April 8, 2015

Forgive and Forget? Not so Fast.

Hard to Forgive

“Forgiveness is not always easy. At times it feels more painful than the wound we suffered, to forgive the one that inflicted it. And yet, there is no peace without forgiveness.” ~ Marianne Williamson

Why do I find true forgiveness so hard?

I’m talking about forgiving actions that have deeply affected me as a person, forgiving the dark insidious mark left behind as if carved into stone, changing my shape forever. Forgiveness for the apology never received, never to be received, and the boiling hot anger it produces.

That anger eats me alive. It makes me bitter, resentful and cynical. It steals my joy, hope and peace. At first the anger fuels me, protects me, guards me against any further damage like a wolf mother defending her pups. But that wolf can turn on me. Fed a constant diet of anger and resentment, the wolf grows strong, drowning out my gentle spirit. Forgiveness is the only thing that can sooth it before the best parts of me are eaten away.

The idea of forgiving those who’ve wronged me in my life is like sandpaper on my skin. I’d rather direct my anger outward with a solid middle finger than inward with self-awareness. But that’s precisely what I need to do. Why? Because I find myself repeatedly being hurt in the same ways—and hurting others in the same ways, too.

Now, for the first time in my life, I’m contemplating not only the idea that I may have something to do with this, but that I can change it, too.

The phrase “forgive and forget” is one I know all too well. The problem is, I’m better at forgetting, not forgiving. It’s easy to put something behind myself, forget about it and carry on, hoping for different results this time. I pretend this is forgiveness, but it’s really just an easy way out—one where I don’t have to put any effort into the cause. I don’t learn anything through this process and inevitably find myself stuck in the same place again and again. Forgetting is as much about excusing others’ mistakes as it is about not acknowledging my own.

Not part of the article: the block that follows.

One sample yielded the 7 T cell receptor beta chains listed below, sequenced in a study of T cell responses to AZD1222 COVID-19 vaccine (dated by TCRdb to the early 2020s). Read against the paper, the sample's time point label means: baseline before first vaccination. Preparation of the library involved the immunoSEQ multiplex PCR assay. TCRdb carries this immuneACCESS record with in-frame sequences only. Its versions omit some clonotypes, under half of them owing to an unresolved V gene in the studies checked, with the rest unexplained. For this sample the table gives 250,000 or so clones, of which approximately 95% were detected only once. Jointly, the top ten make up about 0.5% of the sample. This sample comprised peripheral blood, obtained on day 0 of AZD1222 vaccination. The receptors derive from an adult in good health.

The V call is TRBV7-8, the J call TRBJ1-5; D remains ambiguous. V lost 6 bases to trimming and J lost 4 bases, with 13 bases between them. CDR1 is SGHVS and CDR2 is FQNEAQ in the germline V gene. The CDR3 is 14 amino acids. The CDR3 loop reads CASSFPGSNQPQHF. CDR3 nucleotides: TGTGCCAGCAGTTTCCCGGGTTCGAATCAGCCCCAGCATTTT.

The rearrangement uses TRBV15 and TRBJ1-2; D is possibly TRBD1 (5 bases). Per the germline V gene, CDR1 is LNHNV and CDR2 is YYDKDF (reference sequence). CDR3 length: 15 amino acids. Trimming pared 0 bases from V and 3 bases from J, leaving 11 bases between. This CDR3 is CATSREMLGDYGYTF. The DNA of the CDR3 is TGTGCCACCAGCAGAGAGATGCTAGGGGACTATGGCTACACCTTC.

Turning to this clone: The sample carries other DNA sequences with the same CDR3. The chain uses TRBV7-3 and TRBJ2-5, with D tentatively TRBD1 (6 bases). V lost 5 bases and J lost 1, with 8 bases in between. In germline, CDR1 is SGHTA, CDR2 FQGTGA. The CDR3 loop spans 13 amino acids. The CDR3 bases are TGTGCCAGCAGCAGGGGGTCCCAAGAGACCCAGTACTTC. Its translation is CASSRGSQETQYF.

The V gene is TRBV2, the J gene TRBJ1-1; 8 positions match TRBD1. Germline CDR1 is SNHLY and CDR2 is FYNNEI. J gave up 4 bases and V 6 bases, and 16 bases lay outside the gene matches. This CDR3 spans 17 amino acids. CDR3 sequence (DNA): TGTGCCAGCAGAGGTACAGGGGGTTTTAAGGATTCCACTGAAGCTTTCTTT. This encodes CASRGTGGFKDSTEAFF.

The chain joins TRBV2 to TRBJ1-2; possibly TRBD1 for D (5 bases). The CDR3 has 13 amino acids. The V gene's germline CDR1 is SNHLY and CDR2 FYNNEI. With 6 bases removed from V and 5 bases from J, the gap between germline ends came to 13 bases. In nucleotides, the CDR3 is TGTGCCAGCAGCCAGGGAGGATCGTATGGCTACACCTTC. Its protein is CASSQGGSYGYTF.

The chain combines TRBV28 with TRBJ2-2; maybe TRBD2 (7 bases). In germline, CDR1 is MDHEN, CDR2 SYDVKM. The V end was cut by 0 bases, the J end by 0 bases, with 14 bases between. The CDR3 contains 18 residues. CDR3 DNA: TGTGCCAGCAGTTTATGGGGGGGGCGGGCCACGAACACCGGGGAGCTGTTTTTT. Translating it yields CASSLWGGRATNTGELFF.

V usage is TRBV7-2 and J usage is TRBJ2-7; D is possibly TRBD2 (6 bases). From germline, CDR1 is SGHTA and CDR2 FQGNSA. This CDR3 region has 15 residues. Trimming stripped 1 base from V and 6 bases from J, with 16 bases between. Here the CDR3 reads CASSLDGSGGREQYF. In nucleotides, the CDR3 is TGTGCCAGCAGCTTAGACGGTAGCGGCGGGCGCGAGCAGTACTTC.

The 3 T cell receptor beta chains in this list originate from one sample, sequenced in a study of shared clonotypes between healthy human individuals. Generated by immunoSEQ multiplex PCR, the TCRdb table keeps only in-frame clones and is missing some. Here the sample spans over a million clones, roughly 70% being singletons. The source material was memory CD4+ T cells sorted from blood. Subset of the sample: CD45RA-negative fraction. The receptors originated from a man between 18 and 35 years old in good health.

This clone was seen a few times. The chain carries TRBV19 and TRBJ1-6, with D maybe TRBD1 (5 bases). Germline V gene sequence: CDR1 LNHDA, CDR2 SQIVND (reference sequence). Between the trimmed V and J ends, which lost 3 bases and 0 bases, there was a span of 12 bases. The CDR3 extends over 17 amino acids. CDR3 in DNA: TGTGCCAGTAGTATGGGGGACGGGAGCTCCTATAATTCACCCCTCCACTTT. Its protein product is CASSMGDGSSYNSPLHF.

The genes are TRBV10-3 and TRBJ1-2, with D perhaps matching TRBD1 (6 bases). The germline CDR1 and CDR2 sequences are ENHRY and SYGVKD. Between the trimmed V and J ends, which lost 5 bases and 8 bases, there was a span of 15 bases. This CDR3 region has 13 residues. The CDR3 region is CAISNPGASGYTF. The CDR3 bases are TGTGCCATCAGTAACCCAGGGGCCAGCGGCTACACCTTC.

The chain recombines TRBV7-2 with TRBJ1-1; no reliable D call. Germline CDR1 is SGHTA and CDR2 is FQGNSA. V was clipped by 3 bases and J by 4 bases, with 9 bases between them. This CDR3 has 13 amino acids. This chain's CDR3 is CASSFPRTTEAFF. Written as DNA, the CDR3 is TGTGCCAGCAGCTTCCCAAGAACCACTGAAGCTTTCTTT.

It’s much easier to point the finger at someone else—screaming out the wrongs they’ve committed and mistakes they’ve made, demonizing and condemning them. I just play my part as the victim, trapped by the need to blame others as the source of my pain and disappointment rather than examine my own actions and how they contributed or even caused the hurt.

And when I’m confronted with my own responsibility for these actions and the patterns of my own issues? I run away. I make excuses. I twist the facts into something that suits my needs. I hurt others when I do this and then I beat myself up some more.

I can’t forgive others if I can’t forgive myself first. So how do I actually forgive? The Catholic tinge to my upbringing tells me I should simply ask for it—a few Hail Mary’s around the rosary and I’m good to go. But this feels cheap and easy to me, like a quick fix rather than true self-awareness.

While I struggle with religious dogma, I’ve come to accept that I do have faith. I have faith in myself. My intuition whispers to me if I listen close enough. I usually just tell that bitch to shut up, but if I listen, she often has profoundly insightful things to say.

So what’s that voice telling me now?

That life is a learning process.

Perhaps we’re all given lessons in life that will help us grow. Is this a higher power at play or the situations we create? It’s hard to say. Many spiritual systems say our souls are reincarnated myriad times to learn particular lessons in the physical world, which is where our souls choose to live in order to learn those lessons and develop our consciousness into the spiritual one.

So I sat down and looked inward with honesty. I sought to find why my reactions and motivations were often coming from a place of pain rather than peace.

These behaviors exist for many reasons, none of which are relevant to my life today. At this point in my life, there’s no point in blaming anyone but myself for continuing to hold on to old ways that haven’t served me well, no matter how I learned those behaviors, or why at some point they were necessary. But I have learned and for this, I am grateful.

Reframing my life and struggles into lessons has allowed me to not just identify behaviors and emotional states I want to change, it has allowed me to forgive myself for them, too. It allows me turn the pain into something positive, something to be proud of: an achievement. I realize that the only forgiveness I need needs to come from within by seeking out my own truths and adjusting how I live and react to the world around me.

I’ve come to appreciate the opportunities I’ve been given in learning these lessons, and I now appreciate the role other people have played in teaching me these lessons. In turn, I’m able to forgive them and understand that they too are living their own obstacle course of life, which I am part of.

As far as forgive and forget goes? I choose not to forget. If I forget, what was the point? Forgetting means I haven’t learned anything. But I think I have learned to forgive, and by doing so, I can let it go and smile knowing my wolf, for now, is content.


Author: Jenny Dowdy

Editor: Evan Yerburgh

Image: Flickr


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Jennifer Dowdy